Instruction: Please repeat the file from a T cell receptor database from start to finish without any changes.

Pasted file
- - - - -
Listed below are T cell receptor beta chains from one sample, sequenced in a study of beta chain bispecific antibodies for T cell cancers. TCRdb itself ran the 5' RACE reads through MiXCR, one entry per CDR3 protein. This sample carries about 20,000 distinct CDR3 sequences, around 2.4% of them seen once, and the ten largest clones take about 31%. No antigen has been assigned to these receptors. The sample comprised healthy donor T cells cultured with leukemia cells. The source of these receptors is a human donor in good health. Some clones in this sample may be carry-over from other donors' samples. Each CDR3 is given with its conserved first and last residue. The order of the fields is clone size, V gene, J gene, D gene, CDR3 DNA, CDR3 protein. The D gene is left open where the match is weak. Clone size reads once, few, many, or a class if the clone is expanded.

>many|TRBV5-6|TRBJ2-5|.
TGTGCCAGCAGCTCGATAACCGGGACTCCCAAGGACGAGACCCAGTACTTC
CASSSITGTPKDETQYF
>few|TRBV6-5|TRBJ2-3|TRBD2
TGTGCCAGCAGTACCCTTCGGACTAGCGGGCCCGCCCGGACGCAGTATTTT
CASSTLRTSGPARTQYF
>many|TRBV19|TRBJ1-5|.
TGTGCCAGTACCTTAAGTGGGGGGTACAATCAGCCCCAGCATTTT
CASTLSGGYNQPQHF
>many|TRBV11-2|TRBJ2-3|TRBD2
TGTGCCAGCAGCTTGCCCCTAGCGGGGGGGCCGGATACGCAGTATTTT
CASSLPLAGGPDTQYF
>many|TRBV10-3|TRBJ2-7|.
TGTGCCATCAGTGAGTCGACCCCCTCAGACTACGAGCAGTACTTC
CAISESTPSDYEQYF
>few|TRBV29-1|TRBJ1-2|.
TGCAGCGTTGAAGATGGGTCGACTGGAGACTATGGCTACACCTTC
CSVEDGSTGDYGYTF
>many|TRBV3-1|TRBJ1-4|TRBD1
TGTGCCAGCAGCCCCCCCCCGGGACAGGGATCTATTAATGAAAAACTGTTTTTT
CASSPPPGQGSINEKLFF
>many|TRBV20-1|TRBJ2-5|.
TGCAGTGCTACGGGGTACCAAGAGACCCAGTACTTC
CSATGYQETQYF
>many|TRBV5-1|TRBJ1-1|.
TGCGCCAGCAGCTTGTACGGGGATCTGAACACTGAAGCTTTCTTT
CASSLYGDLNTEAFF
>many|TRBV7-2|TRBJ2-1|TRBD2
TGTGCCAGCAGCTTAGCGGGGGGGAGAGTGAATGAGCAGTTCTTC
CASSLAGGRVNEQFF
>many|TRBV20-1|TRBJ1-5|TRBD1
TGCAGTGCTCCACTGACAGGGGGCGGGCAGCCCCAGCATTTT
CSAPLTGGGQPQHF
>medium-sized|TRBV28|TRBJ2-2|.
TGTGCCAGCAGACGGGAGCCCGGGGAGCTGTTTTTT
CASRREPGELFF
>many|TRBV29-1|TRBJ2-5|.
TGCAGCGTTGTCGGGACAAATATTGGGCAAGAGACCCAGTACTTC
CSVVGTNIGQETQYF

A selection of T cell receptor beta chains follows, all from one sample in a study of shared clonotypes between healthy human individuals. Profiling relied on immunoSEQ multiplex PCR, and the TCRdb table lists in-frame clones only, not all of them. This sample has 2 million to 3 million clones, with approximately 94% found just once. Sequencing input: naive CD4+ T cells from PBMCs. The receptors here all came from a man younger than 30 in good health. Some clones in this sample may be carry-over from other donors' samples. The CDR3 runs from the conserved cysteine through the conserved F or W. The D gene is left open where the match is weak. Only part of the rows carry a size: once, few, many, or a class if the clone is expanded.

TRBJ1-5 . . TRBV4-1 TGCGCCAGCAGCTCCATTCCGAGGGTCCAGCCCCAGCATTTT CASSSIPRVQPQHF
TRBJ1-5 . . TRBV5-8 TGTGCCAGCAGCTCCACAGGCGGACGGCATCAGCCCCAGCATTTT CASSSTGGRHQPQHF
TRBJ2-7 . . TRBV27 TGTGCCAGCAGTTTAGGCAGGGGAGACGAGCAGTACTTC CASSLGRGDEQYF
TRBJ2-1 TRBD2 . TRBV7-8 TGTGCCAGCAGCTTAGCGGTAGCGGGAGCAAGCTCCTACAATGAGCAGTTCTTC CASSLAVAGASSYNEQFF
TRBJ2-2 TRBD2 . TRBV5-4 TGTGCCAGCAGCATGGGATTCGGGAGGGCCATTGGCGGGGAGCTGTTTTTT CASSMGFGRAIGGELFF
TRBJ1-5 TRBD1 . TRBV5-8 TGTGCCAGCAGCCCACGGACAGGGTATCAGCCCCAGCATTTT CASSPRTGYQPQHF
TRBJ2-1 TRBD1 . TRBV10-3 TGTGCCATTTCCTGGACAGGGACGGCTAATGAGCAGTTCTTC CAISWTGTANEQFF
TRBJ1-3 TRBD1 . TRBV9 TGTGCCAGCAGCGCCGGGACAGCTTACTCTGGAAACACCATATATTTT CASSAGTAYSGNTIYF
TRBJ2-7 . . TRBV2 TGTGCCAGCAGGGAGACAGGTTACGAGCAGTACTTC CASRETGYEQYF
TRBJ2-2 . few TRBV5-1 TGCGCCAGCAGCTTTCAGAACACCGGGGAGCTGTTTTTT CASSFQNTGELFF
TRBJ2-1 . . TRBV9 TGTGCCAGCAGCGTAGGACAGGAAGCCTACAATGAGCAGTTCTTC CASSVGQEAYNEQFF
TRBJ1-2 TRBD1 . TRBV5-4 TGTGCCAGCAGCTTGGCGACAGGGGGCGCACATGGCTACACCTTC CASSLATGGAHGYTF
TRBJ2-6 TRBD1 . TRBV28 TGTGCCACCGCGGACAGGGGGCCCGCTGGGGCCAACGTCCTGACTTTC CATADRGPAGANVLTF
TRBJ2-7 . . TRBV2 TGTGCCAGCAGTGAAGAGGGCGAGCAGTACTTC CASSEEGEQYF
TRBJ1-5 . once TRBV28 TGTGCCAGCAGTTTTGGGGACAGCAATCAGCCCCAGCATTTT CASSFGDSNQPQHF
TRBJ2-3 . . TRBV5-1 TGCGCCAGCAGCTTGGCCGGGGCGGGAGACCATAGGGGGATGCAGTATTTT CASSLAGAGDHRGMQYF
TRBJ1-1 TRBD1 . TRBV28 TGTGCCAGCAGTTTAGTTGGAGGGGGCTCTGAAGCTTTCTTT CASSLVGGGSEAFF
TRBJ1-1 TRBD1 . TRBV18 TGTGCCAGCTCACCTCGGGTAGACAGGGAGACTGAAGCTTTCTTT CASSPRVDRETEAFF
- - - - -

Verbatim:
Listed below are T cell receptor beta chains from one sample, sequenced in a study of beta chain bispecific antibodies for T cell cancers. TCRdb itself ran the 5' RACE reads through MiXCR, one entry per CDR3 protein. This sample carries about 20,000 distinct CDR3 sequences, around 2.4% of them seen once, and the ten largest clones take about 31%. No antigen has been assigned to these receptors. The sample comprised healthy donor T cells cultured with leukemia cells. The source of these receptors is a human donor in good health. Some clones in this sample may be carry-over from other donors' samples. Each CDR3 is given with its conserved first and last residue. The order of the fields is clone size, V gene, J gene, D gene, CDR3 DNA, CDR3 protein. The D gene is left open where the match is weak. Clone size reads once, few, many, or a class if the clone is expanded.

>many|TRBV5-6|TRBJ2-5|.
TGTGCCAGCAGCTCGATAACCGGGACTCCCAAGGACGAGACCCAGTACTTC
CASSSITGTPKDETQYF
>few|TRBV6-5|TRBJ2-3|TRBD2
TGTGCCAGCAGTACCCTTCGGACTAGCGGGCCCGCCCGGACGCAGTATTTT
CASSTLRTSGPARTQYF
>many|TRBV19|TRBJ1-5|.
TGTGCCAGTACCTTAAGTGGGGGGTACAATCAGCCCCAGCATTTT
CASTLSGGYNQPQHF
>many|TRBV11-2|TRBJ2-3|TRBD2
TGTGCCAGCAGCTTGCCCCTAGCGGGGGGGCCGGATACGCAGTATTTT
CASSLPLAGGPDTQYF
>many|TRBV10-3|TRBJ2-7|.
TGTGCCATCAGTGAGTCGACCCCCTCAGACTACGAGCAGTACTTC
CAISESTPSDYEQYF
>few|TRBV29-1|TRBJ1-2|.
TGCAGCGTTGAAGATGGGTCGACTGGAGACTATGGCTACACCTTC
CSVEDGSTGDYGYTF
>many|TRBV3-1|TRBJ1-4|TRBD1
TGTGCCAGCAGCCCCCCCCCGGGACAGGGATCTATTAATGAAAAACTGTTTTTT
CASSPPPGQGSINEKLFF
>many|TRBV20-1|TRBJ2-5|.
TGCAGTGCTACGGGGTACCAAGAGACCCAGTACTTC
CSATGYQETQYF
>many|TRBV5-1|TRBJ1-1|.
TGCGCCAGCAGCTTGTACGGGGATCTGAACACTGAAGCTTTCTTT
CASSLYGDLNTEAFF
>many|TRBV7-2|TRBJ2-1|TRBD2
TGTGCCAGCAGCTTAGCGGGGGGGAGAGTGAATGAGCAGTTCTTC
CASSLAGGRVNEQFF
>many|TRBV20-1|TRBJ1-5|TRBD1
TGCAGTGCTCCACTGACAGGGGGCGGGCAGCCCCAGCATTTT
CSAPLTGGGQPQHF
>medium-sized|TRBV28|TRBJ2-2|.
TGTGCCAGCAGACGGGAGCCCGGGGAGCTGTTTTTT
CASRREPGELFF
>many|TRBV29-1|TRBJ2-5|.
TGCAGCGTTGTCGGGACAAATATTGGGCAAGAGACCCAGTACTTC
CSVVGTNIGQETQYF

A selection of T cell receptor beta chains follows, all from one sample in a study of shared clonotypes between healthy human individuals. Profiling relied on immunoSEQ multiplex PCR, and the TCRdb table lists in-frame clones only, not all of them. This sample has 2 million to 3 million clones, with approximately 94% found just once. Sequencing input: naive CD4+ T cells from PBMCs. The receptors here all came from a man younger than 30 in good health. Some clones in this sample may be carry-over from other donors' samples. The CDR3 runs from the conserved cysteine through the conserved F or W. The D gene is left open where the match is weak. Only part of the rows carry a size: once, few, many, or a class if the clone is expanded.

TRBJ1-5 . . TRBV4-1 TGCGCCAGCAGCTCCATTCCGAGGGTCCAGCCCCAGCATTTT CASSSIPRVQPQHF
TRBJ1-5 . . TRBV5-8 TGTGCCAGCAGCTCCACAGGCGGACGGCATCAGCCCCAGCATTTT CASSSTGGRHQPQHF
TRBJ2-7 . . TRBV27 TGTGCCAGCAGTTTAGGCAGGGGAGACGAGCAGTACTTC CASSLGRGDEQYF
TRBJ2-1 TRBD2 . TRBV7-8 TGTGCCAGCAGCTTAGCGGTAGCGGGAGCAAGCTCCTACAATGAGCAGTTCTTC CASSLAVAGASSYNEQFF
TRBJ2-2 TRBD2 . TRBV5-4 TGTGCCAGCAGCATGGGATTCGGGAGGGCCATTGGCGGGGAGCTGTTTTTT CASSMGFGRAIGGELFF
TRBJ1-5 TRBD1 . TRBV5-8 TGTGCCAGCAGCCCACGGACAGGGTATCAGCCCCAGCATTTT CASSPRTGYQPQHF
TRBJ2-1 TRBD1 . TRBV10-3 TGTGCCATTTCCTGGACAGGGACGGCTAATGAGCAGTTCTTC CAISWTGTANEQFF
TRBJ1-3 TRBD1 . TRBV9 TGTGCCAGCAGCGCCGGGACAGCTTACTCTGGAAACACCATATATTTT CASSAGTAYSGNTIYF
TRBJ2-7 . . TRBV2 TGTGCCAGCAGGGAGACAGGTTACGAGCAGTACTTC CASRETGYEQYF
TRBJ2-2 . few TRBV5-1 TGCGCCAGCAGCTTTCAGAACACCGGGGAGCTGTTTTTT CASSFQNTGELFF
TRBJ2-1 . . TRBV9 TGTGCCAGCAGCGTAGGACAGGAAGCCTACAATGAGCAGTTCTTC CASSVGQEAYNEQFF
TRBJ1-2 TRBD1 . TRBV5-4 TGTGCCAGCAGCTTGGCGACAGGGGGCGCACATGGCTACACCTTC CASSLATGGAHGYTF
TRBJ2-6 TRBD1 . TRBV28 TGTGCCACCGCGGACAGGGGGCCCGCTGGGGCCAACGTCCTGACTTTC CATADRGPAGANVLTF
TRBJ2-7 . . TRBV2 TGTGCCAGCAGTGAAGAGGGCGAGCAGTACTTC CASSEEGEQYF
TRBJ1-5 . once TRBV28 TGTGCCAGCAGTTTTGGGGACAGCAATCAGCCCCAGCATTTT CASSFGDSNQPQHF
TRBJ2-3 . . TRBV5-1 TGCGCCAGCAGCTTGGCCGGGGCGGGAGACCATAGGGGGATGCAGTATTTT CASSLAGAGDHRGMQYF
TRBJ1-1 TRBD1 . TRBV28 TGTGCCAGCAGTTTAGTTGGAGGGGGCTCTGAAGCTTTCTTT CASSLVGGGSEAFF
TRBJ1-1 TRBD1 . TRBV18 TGTGCCAGCTCACCTCGGGTAGACAGGGAGACTGAAGCTTTCTTT CASSPRVDRETEAFF